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The End Of Warped Tour And The Future Of The Concert Industry

So Warped tour is ending and this is a larger symptom of a huge problem the industry is going to be facing in the next few years. In the interview where he dropped the bomb, Warped tour founder said, “We were doing fine, but we had a pretty big dip last year. It was that younger end of the demo… So that [younger] demo changed… that casual fan that’s learning how to go to a music festival — they were not there last summer…” and went on to say “ the 14 to 17-year-olds disappeared… our average age jumped almost three years last year, up to 19… “Where are the kids?” This is a pretty serious issue that we are facing as an industry and one that is going to haunt us for a long time to come, because it’s an issue that has really only come into the national consciousness in the last few months with stellar articles from The Atlantic and Vice coming in to help us see that… as Drew Schwartz put it, “Today’s teens are lame as hell.”

Now it might be easy to say that I just have blinders on and that kids these days just like different music from me and I’m not clued into what makes sense. And that’s certainly fair enough, I don’t really care about very accessible music this is fair. But Kevin Lyman discusses this in the interview, saying “some people go, “Well, kids are into hip-hop right now.” And I go, “Well, the younger end of that is not going to shows.” But if we don’t get kids out of their rooms and going to shows, they’ll turn into 18-to-21-year-olds soon… If you don’t have the DNA of going to concerts by then, it just doesn’t become a part of your lifestyle.” And that’s what I’m truly terrified of. It’s the fact that maybe there just isn’t another generation of fan out there looking to actually do stuff in the scene. Maybe we are all just horribly fucked and there is no actual hope for development because all the people who might have wanted to get involved in live music are now just dicking around their phones. And since we all make our money off of live music… if there is no new blood… well shit.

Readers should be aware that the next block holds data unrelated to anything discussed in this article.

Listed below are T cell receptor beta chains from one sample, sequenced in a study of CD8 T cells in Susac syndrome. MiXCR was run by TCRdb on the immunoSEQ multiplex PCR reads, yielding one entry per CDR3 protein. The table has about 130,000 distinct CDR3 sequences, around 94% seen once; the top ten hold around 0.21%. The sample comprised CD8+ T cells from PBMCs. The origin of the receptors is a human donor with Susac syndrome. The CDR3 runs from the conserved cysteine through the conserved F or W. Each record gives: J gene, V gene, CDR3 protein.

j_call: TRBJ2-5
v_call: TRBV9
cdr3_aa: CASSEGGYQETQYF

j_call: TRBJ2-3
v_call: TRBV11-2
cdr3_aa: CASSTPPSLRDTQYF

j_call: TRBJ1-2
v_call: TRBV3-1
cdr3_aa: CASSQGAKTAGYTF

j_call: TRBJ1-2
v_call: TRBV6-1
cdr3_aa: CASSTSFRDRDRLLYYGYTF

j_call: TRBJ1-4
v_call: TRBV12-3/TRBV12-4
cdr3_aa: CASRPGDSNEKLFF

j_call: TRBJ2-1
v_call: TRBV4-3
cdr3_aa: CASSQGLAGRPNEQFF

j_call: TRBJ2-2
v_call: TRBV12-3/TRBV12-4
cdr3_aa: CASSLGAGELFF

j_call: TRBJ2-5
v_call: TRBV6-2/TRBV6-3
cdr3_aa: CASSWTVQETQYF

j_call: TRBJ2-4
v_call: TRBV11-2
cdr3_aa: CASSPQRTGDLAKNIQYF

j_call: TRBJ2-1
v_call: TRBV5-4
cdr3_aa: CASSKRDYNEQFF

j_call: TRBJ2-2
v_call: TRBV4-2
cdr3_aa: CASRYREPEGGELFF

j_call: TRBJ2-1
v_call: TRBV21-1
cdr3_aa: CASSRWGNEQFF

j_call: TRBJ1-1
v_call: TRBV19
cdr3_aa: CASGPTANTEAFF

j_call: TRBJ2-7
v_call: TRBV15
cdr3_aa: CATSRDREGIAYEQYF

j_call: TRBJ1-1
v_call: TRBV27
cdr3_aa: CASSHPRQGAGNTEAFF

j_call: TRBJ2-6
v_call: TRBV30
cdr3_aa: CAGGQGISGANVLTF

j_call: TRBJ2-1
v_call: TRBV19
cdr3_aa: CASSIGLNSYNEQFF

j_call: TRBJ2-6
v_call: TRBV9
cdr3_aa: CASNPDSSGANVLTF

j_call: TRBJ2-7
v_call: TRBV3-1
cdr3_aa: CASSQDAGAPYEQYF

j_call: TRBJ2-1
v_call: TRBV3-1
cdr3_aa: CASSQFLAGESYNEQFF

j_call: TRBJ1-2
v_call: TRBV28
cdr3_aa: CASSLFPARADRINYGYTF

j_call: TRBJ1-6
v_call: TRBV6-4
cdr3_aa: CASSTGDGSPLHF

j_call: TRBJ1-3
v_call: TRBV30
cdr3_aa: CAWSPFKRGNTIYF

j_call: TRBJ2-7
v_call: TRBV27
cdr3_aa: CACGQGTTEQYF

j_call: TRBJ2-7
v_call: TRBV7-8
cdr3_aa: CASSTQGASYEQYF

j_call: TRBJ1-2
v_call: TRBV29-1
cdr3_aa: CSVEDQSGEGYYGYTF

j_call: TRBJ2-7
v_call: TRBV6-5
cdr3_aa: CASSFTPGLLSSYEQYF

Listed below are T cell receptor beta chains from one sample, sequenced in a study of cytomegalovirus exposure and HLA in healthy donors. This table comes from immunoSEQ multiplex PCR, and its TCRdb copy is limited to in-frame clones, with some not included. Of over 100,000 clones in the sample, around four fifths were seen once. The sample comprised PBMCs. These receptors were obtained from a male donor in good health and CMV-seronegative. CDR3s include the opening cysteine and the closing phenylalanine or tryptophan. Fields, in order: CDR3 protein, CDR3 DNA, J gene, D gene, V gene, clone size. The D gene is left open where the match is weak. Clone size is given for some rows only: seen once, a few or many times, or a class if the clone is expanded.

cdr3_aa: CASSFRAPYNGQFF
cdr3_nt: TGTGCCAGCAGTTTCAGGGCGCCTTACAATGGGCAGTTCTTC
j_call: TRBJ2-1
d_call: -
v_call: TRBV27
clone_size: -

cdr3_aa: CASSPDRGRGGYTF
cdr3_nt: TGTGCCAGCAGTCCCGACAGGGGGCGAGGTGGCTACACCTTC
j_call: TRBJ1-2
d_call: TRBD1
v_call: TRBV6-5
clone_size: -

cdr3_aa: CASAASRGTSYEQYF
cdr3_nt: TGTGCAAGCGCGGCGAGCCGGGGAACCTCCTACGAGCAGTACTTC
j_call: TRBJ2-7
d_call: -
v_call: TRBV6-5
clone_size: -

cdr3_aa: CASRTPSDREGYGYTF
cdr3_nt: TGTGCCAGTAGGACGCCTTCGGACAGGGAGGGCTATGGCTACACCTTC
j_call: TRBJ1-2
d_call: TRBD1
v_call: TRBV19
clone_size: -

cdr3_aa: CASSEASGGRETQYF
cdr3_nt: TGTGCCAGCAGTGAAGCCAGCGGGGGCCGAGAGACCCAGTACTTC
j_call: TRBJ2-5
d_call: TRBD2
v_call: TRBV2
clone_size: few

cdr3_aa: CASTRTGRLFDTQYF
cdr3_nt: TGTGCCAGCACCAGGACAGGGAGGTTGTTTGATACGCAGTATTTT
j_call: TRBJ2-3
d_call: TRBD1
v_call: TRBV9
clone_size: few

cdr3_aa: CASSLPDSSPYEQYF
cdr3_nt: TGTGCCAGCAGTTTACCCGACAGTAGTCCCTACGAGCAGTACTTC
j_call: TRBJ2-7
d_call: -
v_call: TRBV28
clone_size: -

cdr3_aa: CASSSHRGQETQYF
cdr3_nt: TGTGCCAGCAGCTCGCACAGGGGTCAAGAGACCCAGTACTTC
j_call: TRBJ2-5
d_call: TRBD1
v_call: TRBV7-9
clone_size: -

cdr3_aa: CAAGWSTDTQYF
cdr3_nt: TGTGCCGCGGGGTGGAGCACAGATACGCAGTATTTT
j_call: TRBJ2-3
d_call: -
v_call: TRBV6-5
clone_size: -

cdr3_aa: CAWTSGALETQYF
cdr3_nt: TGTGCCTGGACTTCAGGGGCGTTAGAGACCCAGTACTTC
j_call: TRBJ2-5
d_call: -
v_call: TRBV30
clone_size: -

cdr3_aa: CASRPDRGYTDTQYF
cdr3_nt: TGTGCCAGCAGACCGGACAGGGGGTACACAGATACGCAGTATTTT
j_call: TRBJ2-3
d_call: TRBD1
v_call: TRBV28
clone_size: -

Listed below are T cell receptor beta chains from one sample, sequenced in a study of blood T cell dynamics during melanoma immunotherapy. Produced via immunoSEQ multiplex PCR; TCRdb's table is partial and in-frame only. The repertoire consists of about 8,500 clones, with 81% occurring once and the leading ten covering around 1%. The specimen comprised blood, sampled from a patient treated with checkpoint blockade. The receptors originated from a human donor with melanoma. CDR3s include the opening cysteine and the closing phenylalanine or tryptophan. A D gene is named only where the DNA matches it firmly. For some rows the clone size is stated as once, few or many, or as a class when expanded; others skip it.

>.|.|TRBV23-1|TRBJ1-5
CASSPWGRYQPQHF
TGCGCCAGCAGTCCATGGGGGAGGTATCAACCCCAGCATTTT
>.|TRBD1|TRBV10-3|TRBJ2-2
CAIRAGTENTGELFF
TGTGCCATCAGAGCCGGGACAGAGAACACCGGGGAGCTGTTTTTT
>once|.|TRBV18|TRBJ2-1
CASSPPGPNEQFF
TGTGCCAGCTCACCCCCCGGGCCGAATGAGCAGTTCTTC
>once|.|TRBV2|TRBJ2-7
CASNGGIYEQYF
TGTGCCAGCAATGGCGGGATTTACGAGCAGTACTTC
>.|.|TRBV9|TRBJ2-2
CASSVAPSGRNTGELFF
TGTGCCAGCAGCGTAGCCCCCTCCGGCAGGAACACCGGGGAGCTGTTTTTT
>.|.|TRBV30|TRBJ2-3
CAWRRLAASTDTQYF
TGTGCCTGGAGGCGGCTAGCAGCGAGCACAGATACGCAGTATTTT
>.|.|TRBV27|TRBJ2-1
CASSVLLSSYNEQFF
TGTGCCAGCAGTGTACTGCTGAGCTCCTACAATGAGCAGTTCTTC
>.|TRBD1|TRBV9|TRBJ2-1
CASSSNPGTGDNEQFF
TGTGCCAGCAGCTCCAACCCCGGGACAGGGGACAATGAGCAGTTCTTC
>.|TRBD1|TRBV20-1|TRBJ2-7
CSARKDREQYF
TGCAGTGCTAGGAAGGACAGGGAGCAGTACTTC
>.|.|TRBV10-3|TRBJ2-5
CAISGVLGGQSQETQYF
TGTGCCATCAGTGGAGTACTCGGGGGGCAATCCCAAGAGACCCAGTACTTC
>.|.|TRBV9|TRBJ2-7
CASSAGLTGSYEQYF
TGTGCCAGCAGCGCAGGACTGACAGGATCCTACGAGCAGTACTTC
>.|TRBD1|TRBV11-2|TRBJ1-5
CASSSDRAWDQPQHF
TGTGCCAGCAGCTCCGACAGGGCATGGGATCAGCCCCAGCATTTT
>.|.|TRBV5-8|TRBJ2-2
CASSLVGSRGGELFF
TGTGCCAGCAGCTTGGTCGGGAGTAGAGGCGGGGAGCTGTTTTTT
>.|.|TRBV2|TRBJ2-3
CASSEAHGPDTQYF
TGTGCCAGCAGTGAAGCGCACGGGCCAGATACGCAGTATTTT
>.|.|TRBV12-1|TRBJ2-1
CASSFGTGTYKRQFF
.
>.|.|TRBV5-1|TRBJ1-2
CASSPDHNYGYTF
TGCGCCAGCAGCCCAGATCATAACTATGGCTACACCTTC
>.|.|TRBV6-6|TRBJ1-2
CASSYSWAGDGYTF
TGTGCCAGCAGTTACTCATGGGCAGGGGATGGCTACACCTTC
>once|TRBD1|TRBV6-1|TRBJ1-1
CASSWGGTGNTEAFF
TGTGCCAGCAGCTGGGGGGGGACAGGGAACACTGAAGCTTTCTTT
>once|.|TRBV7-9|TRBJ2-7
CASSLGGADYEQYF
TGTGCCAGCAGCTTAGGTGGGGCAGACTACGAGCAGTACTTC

To be honest with you this is a fear I’ve had for a little while now. I’m a younger guy, hell I only turned 21 this year, even though I’ve been going to Vitus for years. When I moved to New York City I assumed that there would be tons of other kids like me who were passionate about the music and would be trying to sneak into what is widely regarded as the best heavy metal club in the world. In the two years I’ve lived here I have met precisely two people who are within a year of me age-wise who regularly attend Vitus, and they, like me presumably, stick out. There aren’t a lot of folks representing young blood. I’ve talked about this with venue owners I know around the world and they all see it too. They all were sneaking into clubs when they were kids, but they just don’t see the new generation trying to do it as much. Sure some people will always be drawn to it, but are we doomed to a sad new world where people simply aren’t interested in live music anymore because they’d rather be buried in their phones?

Now I’m personally of the opinion that thing sare going to work out inasmuch as we’re a few years away from some sort of global consensus that people need to get out and do things and that getting lost in the world of phone doesn’t matter if you’re not out actively creating content. I think this is something that a lot of people forget, we’re either going to become a society that just watches a minority of people do cool shit from the comfort of our homes or we are going to sit down and figure out how to reach out such that we can all experience cool things. That’s sort of the fuck of it, is that somewhere in the last five years we decided we’d rather put the safety of our kids over the power of experiences and that’s kind of a hell of a thing .Its hard to argue against keeping kids safe but simultaneously there comes a time when we need to sit down, think about it and realize that there is a tradeoff when it comes to losing out on what makes us human and able to interact with others in the first place.

Of course – I’m probably just being overly optimistic and things are just going to get worse. At which point we need to realize that the live music industry only has another decade of actually being profitable and then it could face the same sort of decline that the recording industry felt. What might be a more realistic perception of events though is that simply humans are increasingly babied and take longer and longer to mature, an effect we have seen happening for years now. This could hypothetically simply mean that while yes the youngest fans aren’t going to shows yet that’s just because they haven’t matured into it. They will be there sooner or later it’s just going to take them a little bit longer to find themselves and realize that it’s only real experiences that matter, no matter how much fun it might be to stay lost in your cellphone.

At the end of the day – this is a really hard thing to deal with. It’s facing a reality that none of us want to think about – humans have always made music but as that moves to an increasingly electronic medium to what extent is there going to really be space for real musicians to do their thing and to what extent are we just going to be fucked to shit unable to find any meaningful path forward because this entire industry is incredibly awful all of the time? I don’t know how to deal with these issues because they are simply so massive. They are the same issues that haunted industry execs before piracy happened. This is the world we live in and if things weren’t getting worse than we’d have to pinch ourselves.

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